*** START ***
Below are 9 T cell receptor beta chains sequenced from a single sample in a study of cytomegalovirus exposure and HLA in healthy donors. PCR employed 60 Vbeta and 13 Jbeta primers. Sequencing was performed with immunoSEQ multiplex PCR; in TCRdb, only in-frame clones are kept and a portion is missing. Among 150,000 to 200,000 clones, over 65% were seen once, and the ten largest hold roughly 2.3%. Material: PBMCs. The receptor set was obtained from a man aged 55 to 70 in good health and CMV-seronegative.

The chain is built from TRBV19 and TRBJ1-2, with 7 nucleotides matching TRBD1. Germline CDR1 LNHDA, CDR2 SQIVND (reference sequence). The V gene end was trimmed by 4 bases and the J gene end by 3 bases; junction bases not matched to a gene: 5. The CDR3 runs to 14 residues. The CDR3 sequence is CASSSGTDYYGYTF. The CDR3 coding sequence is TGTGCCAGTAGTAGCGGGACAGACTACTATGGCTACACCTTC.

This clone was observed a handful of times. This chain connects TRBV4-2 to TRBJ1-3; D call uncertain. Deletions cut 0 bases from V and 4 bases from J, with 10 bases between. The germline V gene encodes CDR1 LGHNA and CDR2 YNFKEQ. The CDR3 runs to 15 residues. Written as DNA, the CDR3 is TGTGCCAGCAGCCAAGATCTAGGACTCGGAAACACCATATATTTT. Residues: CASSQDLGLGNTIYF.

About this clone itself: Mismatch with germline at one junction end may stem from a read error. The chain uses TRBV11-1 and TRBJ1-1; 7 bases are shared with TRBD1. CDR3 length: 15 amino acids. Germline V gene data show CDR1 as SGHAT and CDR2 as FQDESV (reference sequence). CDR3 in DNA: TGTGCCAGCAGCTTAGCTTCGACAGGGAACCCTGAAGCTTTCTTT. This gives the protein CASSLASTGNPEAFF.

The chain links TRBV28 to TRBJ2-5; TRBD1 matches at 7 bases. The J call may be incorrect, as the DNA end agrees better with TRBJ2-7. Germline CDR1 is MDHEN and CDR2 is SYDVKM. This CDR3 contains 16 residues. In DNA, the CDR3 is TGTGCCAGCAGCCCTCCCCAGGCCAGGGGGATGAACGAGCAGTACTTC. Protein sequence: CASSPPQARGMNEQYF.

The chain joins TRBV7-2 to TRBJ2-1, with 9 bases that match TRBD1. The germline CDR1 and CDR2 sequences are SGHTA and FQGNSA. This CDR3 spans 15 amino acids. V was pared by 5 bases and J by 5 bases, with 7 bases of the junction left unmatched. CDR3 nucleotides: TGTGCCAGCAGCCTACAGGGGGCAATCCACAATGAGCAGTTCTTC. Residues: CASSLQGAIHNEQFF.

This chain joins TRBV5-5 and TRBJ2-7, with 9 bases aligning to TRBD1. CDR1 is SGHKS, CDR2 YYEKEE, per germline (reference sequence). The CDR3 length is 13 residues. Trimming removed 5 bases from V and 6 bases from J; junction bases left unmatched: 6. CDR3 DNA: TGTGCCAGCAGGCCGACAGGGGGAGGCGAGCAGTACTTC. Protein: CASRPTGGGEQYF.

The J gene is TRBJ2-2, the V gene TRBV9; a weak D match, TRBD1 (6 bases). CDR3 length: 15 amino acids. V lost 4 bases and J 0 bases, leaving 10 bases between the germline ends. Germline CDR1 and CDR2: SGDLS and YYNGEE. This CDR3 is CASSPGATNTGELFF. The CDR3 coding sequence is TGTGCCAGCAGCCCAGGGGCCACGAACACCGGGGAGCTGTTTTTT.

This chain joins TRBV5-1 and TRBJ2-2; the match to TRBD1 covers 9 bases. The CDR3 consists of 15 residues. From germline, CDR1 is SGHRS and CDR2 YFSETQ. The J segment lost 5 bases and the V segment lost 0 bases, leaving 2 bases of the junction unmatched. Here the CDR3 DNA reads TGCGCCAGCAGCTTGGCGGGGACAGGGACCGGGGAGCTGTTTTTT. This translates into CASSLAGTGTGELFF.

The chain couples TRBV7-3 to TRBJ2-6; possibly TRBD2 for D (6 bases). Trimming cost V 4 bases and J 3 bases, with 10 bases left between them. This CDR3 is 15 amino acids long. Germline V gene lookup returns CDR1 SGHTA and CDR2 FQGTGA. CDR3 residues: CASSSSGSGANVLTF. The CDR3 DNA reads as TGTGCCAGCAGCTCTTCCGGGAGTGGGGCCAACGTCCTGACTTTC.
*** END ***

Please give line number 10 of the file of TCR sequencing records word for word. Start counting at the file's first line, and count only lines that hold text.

The chain couples TRBV7-3 to TRBJ2-6; possibly TRBD2 for D (6 bases). Trimming cost V 4 bases and J 3 bases, with 10 bases left between them. This CDR3 is 15 amino acids long. Germline V gene lookup returns CDR1 SGHTA and CDR2 FQGTGA. CDR3 residues: CASSSSGSGANVLTF. The CDR3 DNA reads as TGTGCCAGCAGCTCTTCCGGGAGTGGGGCCAACGTCCTGACTTTC.